The increase in taxation faced by busted yieldcos when their current tax shield expires has a material impact on their value. As an example, consider a busted yieldco with flat pre-tax CAFD, debt amortization equal to 60% of CAFD, about the level of most yieldcos in year 11 absent growth, and a 35% tax rate. Discounted over 20 years at 8%, the present value of the yieldco’s cash distributions, after adjustment for the increase in taxes, is 18% lower than their present value absent any taxation even though the impact is not until year 11 and later. Incorporating the impact of taxation in the calculation of the yieldco’s terminal value widens the gap to 22%. The gap is larger at lower discount rates, which increase the present value of later year cash flows, and smaller at higher discount rates.

Takeover Targets: The Discounted Cash Flow Valuation

In this note we estimated the value of the yieldcos in two different ways:

  • First, in a no growth scenario, where our valuation is based upon the cash available for distribution, or operating cash flow after taxes, maintenance capex and debt service, from each yieldco’s existing portfolio of assets and given its current outstanding debt.
  • Second, based on the assumption of continued asset acquisitions and cash flow growth for those companies that have the ability fund asset purchases through the issuance of equity on terms that are accretive to cash flow per share.

For the sake of brevity, we refer to the first valuation as DCF valuation and the second as DDM.

The first step in calculating the DCF was to prepare a 20-year forecast of pre-tax cash available for distribution (CAFD) without growth. We started with each company’s disclosures of its current CAFD run rate adjusted for any acquisitions they were in the process of completing. We assumed that CAFD would change going forward to reflect (i) repricing of power sales after the termination of existing power purchase agreements (PPAs) and (ii) changes in debt service (debt amortization and interest) at both the projects and the holding companies. Term debt and convertible debt at the holdco were assumed to be refinanced and amortized over the remainder of the 20 year forecast period.

Next we calculated after-tax CAFD. We began by estimating the year in which the tax shield for each yieldco would be fully consumed, in the absence of additional acquisitions, exposing future earnings to taxes. When companies stated the remaining life of the deferred tax assets we used their guidance, otherwise we used 10 years. After that date, we estimated taxable income as pre-tax CAFD plus debt amortization. We then applied a 35% tax rate to the estimated taxable income and subtracted the result from pre-tax CAFD to obtain an after-tax CAFD estimate in future years. For Atlantica Yield (ABY), which is a UK corporation and has assets around the world, we used its average statutory tax rate of 30%.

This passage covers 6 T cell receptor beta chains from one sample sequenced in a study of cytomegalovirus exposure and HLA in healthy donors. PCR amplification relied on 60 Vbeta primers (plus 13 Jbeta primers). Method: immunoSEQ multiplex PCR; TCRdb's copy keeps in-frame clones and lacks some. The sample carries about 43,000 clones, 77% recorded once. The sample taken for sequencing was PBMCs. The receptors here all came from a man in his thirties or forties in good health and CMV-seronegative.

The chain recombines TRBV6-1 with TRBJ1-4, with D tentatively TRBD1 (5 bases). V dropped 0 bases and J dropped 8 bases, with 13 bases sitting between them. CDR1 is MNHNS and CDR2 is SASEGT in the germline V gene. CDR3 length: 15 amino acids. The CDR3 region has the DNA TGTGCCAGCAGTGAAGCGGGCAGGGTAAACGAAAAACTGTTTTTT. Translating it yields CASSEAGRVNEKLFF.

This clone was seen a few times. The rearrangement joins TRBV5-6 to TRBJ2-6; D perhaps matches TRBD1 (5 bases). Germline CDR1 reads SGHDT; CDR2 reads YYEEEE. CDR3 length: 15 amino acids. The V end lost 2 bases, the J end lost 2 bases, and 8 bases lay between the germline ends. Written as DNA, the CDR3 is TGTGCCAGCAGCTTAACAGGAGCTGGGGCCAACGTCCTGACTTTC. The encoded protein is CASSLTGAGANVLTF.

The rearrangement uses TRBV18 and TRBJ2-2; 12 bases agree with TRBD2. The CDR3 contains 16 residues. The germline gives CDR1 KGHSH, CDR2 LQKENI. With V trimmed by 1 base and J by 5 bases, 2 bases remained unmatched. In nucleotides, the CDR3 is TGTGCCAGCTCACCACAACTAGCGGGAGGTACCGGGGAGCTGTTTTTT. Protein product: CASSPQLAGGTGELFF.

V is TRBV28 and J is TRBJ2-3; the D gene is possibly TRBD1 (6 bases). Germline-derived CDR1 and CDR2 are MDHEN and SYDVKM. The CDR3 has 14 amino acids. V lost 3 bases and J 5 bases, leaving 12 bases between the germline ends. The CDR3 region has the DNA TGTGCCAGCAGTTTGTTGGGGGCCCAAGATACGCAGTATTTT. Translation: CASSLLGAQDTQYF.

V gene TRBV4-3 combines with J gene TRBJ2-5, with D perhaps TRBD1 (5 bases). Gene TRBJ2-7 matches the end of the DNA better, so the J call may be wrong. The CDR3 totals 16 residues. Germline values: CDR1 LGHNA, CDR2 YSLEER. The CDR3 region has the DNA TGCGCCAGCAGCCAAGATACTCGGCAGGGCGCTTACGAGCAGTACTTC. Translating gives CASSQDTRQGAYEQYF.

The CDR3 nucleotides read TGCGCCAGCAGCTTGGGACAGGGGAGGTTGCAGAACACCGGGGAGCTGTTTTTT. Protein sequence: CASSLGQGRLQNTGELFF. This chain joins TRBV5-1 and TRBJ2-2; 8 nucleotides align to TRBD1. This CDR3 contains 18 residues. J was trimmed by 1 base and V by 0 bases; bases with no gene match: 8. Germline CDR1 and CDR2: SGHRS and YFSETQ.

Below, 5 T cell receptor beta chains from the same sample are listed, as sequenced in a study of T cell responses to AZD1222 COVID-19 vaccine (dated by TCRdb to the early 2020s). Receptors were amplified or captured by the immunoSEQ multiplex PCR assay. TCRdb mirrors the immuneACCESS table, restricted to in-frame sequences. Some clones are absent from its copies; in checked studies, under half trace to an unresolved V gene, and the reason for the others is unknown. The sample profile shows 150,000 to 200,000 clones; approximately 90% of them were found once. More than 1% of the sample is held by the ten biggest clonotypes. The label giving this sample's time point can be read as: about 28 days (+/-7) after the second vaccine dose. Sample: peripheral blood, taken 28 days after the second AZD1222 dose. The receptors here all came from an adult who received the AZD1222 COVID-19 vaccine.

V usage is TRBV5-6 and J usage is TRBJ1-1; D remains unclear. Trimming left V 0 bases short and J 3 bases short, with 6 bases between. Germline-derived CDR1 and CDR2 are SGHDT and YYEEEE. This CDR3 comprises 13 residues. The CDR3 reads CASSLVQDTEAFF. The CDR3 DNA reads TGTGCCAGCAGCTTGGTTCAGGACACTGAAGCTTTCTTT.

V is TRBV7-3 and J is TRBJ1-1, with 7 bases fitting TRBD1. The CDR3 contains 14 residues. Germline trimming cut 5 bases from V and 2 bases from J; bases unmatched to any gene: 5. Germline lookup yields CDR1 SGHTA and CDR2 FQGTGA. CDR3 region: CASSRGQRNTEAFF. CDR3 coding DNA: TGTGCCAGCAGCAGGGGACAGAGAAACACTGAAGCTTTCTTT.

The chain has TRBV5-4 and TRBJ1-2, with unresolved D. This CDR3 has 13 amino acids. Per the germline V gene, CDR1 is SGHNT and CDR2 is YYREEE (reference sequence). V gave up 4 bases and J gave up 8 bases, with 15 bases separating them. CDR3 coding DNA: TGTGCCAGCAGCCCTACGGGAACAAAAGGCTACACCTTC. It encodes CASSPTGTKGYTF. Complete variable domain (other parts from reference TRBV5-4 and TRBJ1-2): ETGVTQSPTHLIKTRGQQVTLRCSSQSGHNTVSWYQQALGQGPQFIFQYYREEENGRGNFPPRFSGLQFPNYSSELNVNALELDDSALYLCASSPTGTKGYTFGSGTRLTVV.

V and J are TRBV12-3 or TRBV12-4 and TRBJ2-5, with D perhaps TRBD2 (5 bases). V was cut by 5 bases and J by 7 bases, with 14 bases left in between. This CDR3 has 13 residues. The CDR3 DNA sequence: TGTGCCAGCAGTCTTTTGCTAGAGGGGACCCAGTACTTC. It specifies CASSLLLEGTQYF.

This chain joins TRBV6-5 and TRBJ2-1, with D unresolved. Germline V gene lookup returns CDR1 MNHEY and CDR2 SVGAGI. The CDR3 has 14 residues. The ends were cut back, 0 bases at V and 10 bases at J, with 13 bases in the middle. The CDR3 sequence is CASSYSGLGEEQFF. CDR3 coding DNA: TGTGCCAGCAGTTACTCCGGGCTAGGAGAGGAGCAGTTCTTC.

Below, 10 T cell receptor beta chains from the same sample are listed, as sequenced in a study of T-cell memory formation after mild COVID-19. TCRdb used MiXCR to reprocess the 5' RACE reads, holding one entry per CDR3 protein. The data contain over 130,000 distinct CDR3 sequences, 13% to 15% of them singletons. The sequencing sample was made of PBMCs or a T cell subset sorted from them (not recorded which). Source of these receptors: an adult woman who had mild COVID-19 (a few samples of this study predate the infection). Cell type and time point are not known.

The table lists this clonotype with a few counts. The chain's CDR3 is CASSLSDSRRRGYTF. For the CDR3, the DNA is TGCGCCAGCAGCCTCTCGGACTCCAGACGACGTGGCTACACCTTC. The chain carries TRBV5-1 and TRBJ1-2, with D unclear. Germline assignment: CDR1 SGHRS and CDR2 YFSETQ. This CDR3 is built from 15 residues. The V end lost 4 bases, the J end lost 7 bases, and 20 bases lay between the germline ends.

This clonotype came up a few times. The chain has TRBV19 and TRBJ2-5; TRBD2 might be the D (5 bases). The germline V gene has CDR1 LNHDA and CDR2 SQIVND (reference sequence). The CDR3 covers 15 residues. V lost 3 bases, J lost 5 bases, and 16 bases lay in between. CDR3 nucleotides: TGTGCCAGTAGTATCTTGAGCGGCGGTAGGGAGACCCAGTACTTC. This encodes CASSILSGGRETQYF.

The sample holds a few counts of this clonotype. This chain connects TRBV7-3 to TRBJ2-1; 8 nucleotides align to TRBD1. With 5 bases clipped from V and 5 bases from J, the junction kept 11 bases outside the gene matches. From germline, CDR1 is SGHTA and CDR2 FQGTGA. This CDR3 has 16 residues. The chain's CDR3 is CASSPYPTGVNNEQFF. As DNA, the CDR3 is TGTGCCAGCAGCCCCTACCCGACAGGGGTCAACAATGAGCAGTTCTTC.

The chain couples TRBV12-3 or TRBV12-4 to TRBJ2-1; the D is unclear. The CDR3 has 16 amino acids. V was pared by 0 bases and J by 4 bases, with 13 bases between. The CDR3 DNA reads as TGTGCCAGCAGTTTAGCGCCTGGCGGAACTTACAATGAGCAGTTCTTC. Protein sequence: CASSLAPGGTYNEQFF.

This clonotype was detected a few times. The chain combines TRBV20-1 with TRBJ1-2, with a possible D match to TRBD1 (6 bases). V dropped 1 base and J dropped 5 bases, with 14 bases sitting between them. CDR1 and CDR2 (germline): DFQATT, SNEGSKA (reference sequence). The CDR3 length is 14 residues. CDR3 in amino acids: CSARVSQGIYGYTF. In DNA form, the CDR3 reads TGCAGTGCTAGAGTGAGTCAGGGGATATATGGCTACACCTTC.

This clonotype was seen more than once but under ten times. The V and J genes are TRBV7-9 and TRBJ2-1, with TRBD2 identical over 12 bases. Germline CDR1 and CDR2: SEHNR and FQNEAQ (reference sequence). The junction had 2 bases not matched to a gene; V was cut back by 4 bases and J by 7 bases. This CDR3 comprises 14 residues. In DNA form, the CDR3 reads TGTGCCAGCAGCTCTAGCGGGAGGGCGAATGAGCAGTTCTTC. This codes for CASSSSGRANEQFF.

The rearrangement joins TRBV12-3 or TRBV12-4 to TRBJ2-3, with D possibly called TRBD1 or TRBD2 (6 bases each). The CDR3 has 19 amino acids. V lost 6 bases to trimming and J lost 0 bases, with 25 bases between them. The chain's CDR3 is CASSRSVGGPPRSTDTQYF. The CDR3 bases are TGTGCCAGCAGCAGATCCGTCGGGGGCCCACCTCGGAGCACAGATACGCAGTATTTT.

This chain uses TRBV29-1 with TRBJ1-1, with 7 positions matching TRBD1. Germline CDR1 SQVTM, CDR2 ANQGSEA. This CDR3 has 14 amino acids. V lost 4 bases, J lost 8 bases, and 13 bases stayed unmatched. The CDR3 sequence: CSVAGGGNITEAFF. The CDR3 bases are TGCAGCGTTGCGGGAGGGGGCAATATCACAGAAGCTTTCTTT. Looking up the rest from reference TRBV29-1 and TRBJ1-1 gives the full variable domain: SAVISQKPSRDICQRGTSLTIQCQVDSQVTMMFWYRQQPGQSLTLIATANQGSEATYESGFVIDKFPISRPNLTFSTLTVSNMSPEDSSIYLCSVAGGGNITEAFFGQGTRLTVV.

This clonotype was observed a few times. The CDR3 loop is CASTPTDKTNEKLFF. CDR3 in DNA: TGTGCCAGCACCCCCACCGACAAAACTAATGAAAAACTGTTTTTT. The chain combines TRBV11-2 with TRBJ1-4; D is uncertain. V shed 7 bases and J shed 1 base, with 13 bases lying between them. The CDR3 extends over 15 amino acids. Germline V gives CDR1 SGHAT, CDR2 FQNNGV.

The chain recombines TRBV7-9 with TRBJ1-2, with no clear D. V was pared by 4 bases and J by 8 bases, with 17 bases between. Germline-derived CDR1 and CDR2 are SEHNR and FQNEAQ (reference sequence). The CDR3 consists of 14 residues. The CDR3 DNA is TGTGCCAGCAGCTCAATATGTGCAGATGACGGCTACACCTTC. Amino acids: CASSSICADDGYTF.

We also estimated a terminal value, assuming no growth, to capture the value of distributions over the remaining life of the yieldco’s assets. For the terminal value, we used 50% of the 20th year’s CAFD divided by the discount rate, because by this time many of the PPAs will have been repriced to market and, based on our analysis, this reflects a reasonable approximation of the value of the assets over their remaining useful life (10-20 years).

We then calculated for each yieldco the present value of the 20-year forecast of CAFD, and the terminal value, at discount rates of 7%, 8,% and 9%. We estimate the cost of equity for yieldcos to be ~8% based on current 20 year US Treasury yields (2.52%), the current market equity risk premium of ~5.5% and a sector beta of ~1.0.

In Exhibit 2 we show our estimated DCF valuation for the yieldcos at the different discount rates. As noted earlier, the need to pay taxes starting around 2026 reduces the value of the companies by ~20%. At current prices, no yieldcos offer positive net present values on our DCF analysis. Within the past six months, however, ABY, NYLD and Pattern Energy (PEGI) have all traded at levels that would be attractive at discount rates below 7%.

In light of these valuations, we think it would be difficult for any yieldco to find a private buyer for the entire company. However, if a private buyer were willing to place additional value on the yieldco platform, itself, beyond the assets alone, and could obtain attractive financing, ABY, NYLD and PEGI would be the most attractive acquisition candidates. NEP is significantly overvalued on a no-growth DCF, implying that the current valuation is pricing in substantial continued growth.

Exhibit 2: Discounted Cash Flow Valuations